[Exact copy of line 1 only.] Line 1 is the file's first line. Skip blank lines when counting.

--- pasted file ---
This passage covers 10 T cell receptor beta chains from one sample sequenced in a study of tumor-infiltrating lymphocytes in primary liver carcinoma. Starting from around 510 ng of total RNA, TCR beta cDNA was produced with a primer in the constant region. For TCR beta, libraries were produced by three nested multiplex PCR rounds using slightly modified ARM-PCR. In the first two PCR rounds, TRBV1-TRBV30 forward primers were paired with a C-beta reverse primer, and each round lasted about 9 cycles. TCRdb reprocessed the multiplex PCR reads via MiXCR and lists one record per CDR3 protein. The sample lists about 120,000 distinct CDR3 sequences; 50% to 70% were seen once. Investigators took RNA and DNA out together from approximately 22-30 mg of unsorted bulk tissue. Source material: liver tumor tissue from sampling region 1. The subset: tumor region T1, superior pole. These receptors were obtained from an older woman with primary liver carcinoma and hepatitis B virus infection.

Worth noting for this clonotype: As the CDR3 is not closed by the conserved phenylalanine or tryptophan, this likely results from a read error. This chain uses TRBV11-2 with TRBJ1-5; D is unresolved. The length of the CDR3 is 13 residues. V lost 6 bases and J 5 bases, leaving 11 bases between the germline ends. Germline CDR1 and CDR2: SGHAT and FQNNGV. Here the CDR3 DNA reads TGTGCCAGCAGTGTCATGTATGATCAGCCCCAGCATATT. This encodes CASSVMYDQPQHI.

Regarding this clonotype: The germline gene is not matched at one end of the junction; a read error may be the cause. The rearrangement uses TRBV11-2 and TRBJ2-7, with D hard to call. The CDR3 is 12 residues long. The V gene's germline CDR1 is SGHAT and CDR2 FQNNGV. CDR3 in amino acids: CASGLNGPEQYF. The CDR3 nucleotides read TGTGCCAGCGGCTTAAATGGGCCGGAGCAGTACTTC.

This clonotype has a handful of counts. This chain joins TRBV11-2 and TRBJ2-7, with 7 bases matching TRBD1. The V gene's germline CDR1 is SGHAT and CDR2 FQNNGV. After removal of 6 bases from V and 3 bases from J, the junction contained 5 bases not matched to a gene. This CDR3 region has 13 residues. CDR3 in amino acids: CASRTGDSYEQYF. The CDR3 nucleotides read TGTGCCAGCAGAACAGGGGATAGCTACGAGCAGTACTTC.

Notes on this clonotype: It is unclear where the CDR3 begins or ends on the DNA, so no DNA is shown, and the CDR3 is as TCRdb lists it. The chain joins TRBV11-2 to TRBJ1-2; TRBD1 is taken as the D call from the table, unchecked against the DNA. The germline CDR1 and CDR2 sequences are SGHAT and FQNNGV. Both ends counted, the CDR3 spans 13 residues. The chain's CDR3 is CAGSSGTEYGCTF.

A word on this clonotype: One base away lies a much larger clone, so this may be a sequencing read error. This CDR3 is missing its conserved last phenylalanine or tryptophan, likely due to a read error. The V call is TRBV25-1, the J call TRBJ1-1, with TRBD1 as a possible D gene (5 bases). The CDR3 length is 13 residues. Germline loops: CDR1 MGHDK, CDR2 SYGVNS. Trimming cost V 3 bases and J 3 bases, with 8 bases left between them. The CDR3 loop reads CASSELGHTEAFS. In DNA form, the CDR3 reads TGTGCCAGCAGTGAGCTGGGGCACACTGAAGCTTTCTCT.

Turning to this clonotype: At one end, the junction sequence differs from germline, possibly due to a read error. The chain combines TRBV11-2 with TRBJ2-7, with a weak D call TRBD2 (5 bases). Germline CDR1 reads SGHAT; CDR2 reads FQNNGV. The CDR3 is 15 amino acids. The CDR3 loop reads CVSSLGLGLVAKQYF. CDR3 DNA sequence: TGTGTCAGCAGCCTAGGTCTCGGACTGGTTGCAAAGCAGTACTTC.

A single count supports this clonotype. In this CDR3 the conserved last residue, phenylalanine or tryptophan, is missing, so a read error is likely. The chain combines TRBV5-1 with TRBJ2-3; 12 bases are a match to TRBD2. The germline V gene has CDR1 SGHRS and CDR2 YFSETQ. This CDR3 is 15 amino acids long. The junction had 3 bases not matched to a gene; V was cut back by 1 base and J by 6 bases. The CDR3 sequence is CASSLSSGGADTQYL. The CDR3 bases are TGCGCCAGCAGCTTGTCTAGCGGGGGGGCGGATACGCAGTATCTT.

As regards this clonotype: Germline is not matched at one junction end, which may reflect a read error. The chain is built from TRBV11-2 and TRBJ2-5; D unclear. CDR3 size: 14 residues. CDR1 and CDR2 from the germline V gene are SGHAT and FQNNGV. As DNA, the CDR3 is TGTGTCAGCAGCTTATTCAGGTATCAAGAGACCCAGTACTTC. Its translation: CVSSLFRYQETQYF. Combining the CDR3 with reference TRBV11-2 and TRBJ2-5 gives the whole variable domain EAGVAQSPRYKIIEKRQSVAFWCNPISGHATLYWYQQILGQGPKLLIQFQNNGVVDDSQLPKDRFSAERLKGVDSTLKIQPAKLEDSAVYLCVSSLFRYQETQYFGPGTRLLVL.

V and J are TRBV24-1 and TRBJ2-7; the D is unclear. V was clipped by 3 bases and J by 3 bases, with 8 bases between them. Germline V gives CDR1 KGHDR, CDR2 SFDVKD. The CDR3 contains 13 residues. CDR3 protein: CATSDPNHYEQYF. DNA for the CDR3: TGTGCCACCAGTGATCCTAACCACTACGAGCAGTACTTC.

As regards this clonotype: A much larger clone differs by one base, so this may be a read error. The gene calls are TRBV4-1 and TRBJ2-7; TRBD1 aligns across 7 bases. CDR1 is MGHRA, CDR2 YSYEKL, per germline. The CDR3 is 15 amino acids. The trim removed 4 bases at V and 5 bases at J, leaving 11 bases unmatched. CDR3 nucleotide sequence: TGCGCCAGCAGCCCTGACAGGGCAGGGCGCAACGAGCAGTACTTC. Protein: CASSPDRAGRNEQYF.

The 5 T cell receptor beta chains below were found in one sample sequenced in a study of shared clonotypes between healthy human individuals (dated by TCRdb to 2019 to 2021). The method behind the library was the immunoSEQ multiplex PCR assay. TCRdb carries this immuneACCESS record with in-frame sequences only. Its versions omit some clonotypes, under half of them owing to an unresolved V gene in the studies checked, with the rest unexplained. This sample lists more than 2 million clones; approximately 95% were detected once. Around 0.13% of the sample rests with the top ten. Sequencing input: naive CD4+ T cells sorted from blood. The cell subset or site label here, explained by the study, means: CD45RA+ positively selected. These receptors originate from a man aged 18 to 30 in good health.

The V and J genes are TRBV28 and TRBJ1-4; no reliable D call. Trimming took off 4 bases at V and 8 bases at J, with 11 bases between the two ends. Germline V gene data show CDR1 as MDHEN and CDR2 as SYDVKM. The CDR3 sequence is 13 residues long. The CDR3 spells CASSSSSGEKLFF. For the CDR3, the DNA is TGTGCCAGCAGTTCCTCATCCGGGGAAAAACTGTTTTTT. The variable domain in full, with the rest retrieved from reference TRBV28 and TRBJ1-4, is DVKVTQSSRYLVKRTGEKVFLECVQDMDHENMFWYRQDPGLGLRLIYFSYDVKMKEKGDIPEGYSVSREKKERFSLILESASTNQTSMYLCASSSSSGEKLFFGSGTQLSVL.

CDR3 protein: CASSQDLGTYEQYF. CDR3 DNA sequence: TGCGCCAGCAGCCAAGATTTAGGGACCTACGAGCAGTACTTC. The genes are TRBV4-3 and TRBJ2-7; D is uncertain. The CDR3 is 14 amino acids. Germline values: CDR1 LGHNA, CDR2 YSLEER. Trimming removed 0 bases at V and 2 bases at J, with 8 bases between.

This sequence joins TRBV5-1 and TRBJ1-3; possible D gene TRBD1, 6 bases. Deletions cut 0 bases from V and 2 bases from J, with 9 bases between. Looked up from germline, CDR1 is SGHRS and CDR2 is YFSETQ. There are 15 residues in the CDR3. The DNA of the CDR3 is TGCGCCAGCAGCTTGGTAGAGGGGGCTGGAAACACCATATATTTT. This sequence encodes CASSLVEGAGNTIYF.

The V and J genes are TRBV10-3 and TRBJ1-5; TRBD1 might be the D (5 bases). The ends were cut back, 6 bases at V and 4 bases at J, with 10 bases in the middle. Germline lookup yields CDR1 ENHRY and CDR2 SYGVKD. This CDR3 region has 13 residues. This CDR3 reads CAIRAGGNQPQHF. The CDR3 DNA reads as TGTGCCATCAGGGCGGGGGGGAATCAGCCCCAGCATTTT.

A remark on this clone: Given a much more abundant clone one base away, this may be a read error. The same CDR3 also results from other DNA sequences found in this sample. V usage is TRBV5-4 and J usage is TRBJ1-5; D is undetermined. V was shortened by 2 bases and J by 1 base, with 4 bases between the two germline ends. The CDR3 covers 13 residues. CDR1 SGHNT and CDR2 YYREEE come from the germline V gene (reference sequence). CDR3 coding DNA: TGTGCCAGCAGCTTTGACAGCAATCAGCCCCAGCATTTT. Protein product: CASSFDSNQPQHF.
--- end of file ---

This passage covers 10 T cell receptor beta chains from one sample sequenced in a study of tumor-infiltrating lymphocytes in primary liver carcinoma. Starting from around 510 ng of total RNA, TCR beta cDNA was produced with a primer in the constant region. For TCR beta, libraries were produced by three nested multiplex PCR rounds using slightly modified ARM-PCR. In the first two PCR rounds, TRBV1-TRBV30 forward primers were paired with a C-beta reverse primer, and each round lasted about 9 cycles. TCRdb reprocessed the multiplex PCR reads via MiXCR and lists one record per CDR3 protein. The sample lists about 120,000 distinct CDR3 sequences; 50% to 70% were seen once. Investigators took RNA and DNA out together from approximately 22-30 mg of unsorted bulk tissue. Source material: liver tumor tissue from sampling region 1. The subset: tumor region T1, superior pole. These receptors were obtained from an older woman with primary liver carcinoma and hepatitis B virus infection.